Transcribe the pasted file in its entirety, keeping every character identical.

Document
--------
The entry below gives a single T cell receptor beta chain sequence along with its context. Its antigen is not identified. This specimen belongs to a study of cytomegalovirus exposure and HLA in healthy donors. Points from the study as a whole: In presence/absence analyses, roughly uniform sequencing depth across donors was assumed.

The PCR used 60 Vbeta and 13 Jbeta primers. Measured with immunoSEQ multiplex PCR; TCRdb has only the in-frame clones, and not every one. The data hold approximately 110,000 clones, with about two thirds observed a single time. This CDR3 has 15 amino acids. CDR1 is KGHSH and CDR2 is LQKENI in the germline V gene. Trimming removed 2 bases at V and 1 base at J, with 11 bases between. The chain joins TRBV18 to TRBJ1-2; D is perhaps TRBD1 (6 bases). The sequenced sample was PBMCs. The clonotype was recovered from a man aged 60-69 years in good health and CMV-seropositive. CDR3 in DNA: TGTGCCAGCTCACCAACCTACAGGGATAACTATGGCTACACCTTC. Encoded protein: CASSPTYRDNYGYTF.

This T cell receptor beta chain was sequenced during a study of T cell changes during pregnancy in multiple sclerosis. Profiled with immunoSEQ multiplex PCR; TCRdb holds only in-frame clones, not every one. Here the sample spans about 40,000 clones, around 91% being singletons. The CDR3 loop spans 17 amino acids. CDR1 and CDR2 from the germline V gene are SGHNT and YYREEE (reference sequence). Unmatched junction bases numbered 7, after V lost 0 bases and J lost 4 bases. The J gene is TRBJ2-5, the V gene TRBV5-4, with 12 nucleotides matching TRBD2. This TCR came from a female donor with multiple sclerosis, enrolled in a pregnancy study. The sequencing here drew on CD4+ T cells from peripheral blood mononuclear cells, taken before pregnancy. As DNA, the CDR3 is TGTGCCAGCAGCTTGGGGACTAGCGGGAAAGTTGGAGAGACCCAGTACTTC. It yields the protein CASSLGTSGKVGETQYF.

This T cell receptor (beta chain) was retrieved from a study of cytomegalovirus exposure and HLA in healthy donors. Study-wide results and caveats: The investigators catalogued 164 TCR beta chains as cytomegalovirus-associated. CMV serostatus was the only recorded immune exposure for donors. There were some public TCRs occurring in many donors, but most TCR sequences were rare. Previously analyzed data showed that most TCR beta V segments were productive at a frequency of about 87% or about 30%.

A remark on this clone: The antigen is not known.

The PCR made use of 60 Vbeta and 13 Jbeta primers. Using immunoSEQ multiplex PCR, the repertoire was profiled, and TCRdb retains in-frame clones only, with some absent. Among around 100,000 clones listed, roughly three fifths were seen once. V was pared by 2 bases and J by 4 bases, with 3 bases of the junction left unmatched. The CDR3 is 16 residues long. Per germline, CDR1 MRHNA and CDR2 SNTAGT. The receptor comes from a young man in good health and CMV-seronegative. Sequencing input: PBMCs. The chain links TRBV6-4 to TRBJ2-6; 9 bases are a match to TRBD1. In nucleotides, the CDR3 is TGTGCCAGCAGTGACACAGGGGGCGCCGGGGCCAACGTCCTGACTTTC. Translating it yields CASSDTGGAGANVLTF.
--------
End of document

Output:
The entry below gives a single T cell receptor beta chain sequence along with its context. Its antigen is not identified. This specimen belongs to a study of cytomegalovirus exposure and HLA in healthy donors. Points from the study as a whole: In presence/absence analyses, roughly uniform sequencing depth across donors was assumed.

The PCR used 60 Vbeta and 13 Jbeta primers. Measured with immunoSEQ multiplex PCR; TCRdb has only the in-frame clones, and not every one. The data hold approximately 110,000 clones, with about two thirds observed a single time. This CDR3 has 15 amino acids. CDR1 is KGHSH and CDR2 is LQKENI in the germline V gene. Trimming removed 2 bases at V and 1 base at J, with 11 bases between. The chain joins TRBV18 to TRBJ1-2; D is perhaps TRBD1 (6 bases). The sequenced sample was PBMCs. The clonotype was recovered from a man aged 60-69 years in good health and CMV-seropositive. CDR3 in DNA: TGTGCCAGCTCACCAACCTACAGGGATAACTATGGCTACACCTTC. Encoded protein: CASSPTYRDNYGYTF.

This T cell receptor beta chain was sequenced during a study of T cell changes during pregnancy in multiple sclerosis. Profiled with immunoSEQ multiplex PCR; TCRdb holds only in-frame clones, not every one. Here the sample spans about 40,000 clones, around 91% being singletons. The CDR3 loop spans 17 amino acids. CDR1 and CDR2 from the germline V gene are SGHNT and YYREEE (reference sequence). Unmatched junction bases numbered 7, after V lost 0 bases and J lost 4 bases. The J gene is TRBJ2-5, the V gene TRBV5-4, with 12 nucleotides matching TRBD2. This TCR came from a female donor with multiple sclerosis, enrolled in a pregnancy study. The sequencing here drew on CD4+ T cells from peripheral blood mononuclear cells, taken before pregnancy. As DNA, the CDR3 is TGTGCCAGCAGCTTGGGGACTAGCGGGAAAGTTGGAGAGACCCAGTACTTC. It yields the protein CASSLGTSGKVGETQYF.

This T cell receptor (beta chain) was retrieved from a study of cytomegalovirus exposure and HLA in healthy donors. Study-wide results and caveats: The investigators catalogued 164 TCR beta chains as cytomegalovirus-associated. CMV serostatus was the only recorded immune exposure for donors. There were some public TCRs occurring in many donors, but most TCR sequences were rare. Previously analyzed data showed that most TCR beta V segments were productive at a frequency of about 87% or about 30%.

A remark on this clone: The antigen is not known.

The PCR made use of 60 Vbeta and 13 Jbeta primers. Using immunoSEQ multiplex PCR, the repertoire was profiled, and TCRdb retains in-frame clones only, with some absent. Among around 100,000 clones listed, roughly three fifths were seen once. V was pared by 2 bases and J by 4 bases, with 3 bases of the junction left unmatched. The CDR3 is 16 residues long. Per germline, CDR1 MRHNA and CDR2 SNTAGT. The receptor comes from a young man in good health and CMV-seronegative. Sequencing input: PBMCs. The chain links TRBV6-4 to TRBJ2-6; 9 bases are a match to TRBD1. In nucleotides, the CDR3 is TGTGCCAGCAGTGACACAGGGGGCGCCGGGGCCAACGTCCTGACTTTC. Translating it yields CASSDTGGAGANVLTF.